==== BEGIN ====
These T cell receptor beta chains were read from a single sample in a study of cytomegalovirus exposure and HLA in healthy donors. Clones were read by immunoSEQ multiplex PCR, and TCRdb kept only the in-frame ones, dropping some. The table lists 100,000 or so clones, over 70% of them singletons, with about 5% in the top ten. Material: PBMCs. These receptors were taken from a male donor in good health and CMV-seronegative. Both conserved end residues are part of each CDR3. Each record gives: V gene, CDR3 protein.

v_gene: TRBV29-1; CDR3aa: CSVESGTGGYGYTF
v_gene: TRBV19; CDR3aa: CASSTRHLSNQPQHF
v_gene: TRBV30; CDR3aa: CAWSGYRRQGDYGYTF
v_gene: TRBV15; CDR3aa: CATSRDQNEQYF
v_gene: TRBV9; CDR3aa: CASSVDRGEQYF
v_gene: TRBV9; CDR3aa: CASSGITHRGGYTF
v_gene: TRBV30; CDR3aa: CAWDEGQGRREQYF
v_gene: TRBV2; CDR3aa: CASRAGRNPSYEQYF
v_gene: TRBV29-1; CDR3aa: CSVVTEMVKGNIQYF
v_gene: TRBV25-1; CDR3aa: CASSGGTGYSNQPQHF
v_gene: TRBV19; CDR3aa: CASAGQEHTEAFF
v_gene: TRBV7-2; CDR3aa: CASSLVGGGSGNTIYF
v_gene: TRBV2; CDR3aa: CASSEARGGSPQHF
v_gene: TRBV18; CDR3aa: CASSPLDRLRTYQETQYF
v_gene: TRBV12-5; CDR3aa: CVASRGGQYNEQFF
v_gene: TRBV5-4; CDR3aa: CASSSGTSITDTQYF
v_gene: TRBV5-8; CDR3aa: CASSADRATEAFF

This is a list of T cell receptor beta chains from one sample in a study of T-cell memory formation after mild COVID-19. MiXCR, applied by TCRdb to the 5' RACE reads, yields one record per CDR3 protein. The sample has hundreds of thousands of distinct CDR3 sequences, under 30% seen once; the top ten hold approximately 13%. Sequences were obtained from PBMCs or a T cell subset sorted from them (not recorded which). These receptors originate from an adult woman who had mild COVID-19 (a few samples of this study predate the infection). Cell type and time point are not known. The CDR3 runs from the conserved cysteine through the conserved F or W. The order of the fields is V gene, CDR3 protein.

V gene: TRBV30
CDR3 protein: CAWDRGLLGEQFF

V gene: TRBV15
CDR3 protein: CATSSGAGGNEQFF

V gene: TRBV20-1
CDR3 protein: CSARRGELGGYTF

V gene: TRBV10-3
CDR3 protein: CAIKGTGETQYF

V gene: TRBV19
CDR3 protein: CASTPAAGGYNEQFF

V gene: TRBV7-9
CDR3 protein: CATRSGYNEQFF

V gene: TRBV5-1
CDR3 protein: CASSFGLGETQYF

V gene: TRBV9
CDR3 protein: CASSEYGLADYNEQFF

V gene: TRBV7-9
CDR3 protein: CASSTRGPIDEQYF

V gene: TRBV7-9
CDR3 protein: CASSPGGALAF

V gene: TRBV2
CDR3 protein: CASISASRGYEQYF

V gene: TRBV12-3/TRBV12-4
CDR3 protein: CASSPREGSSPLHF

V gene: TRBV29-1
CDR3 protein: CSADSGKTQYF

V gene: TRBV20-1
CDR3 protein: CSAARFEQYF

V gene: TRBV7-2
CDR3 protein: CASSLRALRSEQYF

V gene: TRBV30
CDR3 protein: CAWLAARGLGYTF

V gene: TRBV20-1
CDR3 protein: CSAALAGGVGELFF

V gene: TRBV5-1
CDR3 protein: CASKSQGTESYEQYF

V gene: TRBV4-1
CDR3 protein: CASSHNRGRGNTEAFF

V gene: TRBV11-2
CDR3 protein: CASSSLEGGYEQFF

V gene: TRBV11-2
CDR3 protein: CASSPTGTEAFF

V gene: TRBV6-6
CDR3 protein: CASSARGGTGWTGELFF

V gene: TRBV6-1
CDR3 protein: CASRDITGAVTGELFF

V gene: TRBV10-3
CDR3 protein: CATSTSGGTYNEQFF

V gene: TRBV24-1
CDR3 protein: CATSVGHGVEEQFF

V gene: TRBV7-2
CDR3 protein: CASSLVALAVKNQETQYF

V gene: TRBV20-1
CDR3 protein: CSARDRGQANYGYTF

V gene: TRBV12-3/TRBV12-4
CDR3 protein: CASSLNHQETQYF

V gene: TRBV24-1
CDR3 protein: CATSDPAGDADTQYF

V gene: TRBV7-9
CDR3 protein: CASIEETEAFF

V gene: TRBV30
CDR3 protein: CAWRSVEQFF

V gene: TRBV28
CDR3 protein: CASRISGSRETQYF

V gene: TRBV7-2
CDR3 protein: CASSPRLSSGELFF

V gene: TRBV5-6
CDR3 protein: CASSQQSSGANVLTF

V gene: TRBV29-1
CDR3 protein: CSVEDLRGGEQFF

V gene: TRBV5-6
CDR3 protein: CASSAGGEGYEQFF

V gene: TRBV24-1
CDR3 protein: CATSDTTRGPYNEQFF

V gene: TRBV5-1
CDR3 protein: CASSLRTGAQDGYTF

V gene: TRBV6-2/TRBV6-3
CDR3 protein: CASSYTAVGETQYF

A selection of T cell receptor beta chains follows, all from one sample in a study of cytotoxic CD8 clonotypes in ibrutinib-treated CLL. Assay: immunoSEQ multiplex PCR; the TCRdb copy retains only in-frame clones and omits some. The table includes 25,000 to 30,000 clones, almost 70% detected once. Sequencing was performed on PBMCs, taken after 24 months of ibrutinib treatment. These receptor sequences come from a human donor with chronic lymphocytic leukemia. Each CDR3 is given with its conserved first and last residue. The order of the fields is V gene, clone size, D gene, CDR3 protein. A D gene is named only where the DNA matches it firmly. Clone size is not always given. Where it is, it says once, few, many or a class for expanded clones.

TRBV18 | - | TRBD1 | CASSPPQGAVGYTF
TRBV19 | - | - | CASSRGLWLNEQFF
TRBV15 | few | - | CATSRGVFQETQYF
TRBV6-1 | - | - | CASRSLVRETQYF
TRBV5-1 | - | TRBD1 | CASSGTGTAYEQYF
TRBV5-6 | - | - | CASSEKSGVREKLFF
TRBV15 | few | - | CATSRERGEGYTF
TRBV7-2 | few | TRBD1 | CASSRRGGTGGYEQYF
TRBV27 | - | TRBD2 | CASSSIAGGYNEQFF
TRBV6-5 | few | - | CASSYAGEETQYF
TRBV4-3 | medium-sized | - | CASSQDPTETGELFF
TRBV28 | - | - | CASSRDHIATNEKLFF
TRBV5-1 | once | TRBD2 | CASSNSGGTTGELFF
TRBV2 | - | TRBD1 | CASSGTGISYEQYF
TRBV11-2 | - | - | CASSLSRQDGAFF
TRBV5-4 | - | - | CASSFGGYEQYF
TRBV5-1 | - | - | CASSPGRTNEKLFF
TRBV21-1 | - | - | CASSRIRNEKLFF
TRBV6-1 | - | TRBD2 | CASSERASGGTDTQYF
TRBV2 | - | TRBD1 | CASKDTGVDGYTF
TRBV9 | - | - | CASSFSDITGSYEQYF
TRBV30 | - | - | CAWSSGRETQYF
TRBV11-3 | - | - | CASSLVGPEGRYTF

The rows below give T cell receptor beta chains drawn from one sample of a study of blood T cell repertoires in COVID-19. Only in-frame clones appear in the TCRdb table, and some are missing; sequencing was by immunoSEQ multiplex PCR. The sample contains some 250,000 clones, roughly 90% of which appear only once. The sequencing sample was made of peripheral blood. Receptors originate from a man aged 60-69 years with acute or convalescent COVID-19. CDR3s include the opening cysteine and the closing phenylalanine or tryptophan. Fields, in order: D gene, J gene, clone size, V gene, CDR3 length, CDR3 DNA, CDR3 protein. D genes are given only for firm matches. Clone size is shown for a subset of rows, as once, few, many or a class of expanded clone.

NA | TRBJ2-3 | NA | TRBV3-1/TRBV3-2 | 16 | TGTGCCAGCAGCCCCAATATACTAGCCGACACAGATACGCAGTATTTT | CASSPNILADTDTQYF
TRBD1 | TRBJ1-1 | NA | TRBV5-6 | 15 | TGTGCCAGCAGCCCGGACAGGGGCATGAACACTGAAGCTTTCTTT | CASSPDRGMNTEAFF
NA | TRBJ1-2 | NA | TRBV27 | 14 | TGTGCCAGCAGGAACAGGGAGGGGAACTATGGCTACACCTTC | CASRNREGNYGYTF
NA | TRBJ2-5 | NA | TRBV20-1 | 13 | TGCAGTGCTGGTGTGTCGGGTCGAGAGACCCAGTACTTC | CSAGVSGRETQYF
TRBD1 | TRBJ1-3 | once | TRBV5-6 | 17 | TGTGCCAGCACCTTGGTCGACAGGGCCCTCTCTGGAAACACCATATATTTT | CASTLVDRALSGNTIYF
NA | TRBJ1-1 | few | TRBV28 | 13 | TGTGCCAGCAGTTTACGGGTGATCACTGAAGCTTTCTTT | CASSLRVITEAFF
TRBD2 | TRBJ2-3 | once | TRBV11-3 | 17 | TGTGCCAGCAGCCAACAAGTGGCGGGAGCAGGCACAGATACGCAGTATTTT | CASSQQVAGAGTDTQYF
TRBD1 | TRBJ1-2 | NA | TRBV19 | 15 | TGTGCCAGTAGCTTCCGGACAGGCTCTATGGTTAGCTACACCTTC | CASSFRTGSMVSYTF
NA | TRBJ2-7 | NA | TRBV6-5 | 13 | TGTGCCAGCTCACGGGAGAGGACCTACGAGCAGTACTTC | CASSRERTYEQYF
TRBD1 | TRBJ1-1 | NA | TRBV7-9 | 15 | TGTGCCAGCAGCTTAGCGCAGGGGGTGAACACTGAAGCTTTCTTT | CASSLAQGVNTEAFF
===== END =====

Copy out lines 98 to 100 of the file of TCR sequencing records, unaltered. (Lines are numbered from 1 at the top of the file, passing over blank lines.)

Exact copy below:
A selection of T cell receptor beta chains follows, all from one sample in a study of cytotoxic CD8 clonotypes in ibrutinib-treated CLL. Assay: immunoSEQ multiplex PCR; the TCRdb copy retains only in-frame clones and omits some. The table includes 25,000 to 30,000 clones, almost 70% detected once. Sequencing was performed on PBMCs, taken after 24 months of ibrutinib treatment. These receptor sequences come from a human donor with chronic lymphocytic leukemia. Each CDR3 is given with its conserved first and last residue. The order of the fields is V gene, clone size, D gene, CDR3 protein. A D gene is named only where the DNA matches it firmly. Clone size is not always given. Where it is, it says once, few, many or a class for expanded clones.

TRBV18 | - | TRBD1 | CASSPPQGAVGYTF
TRBV19 | - | - | CASSRGLWLNEQFF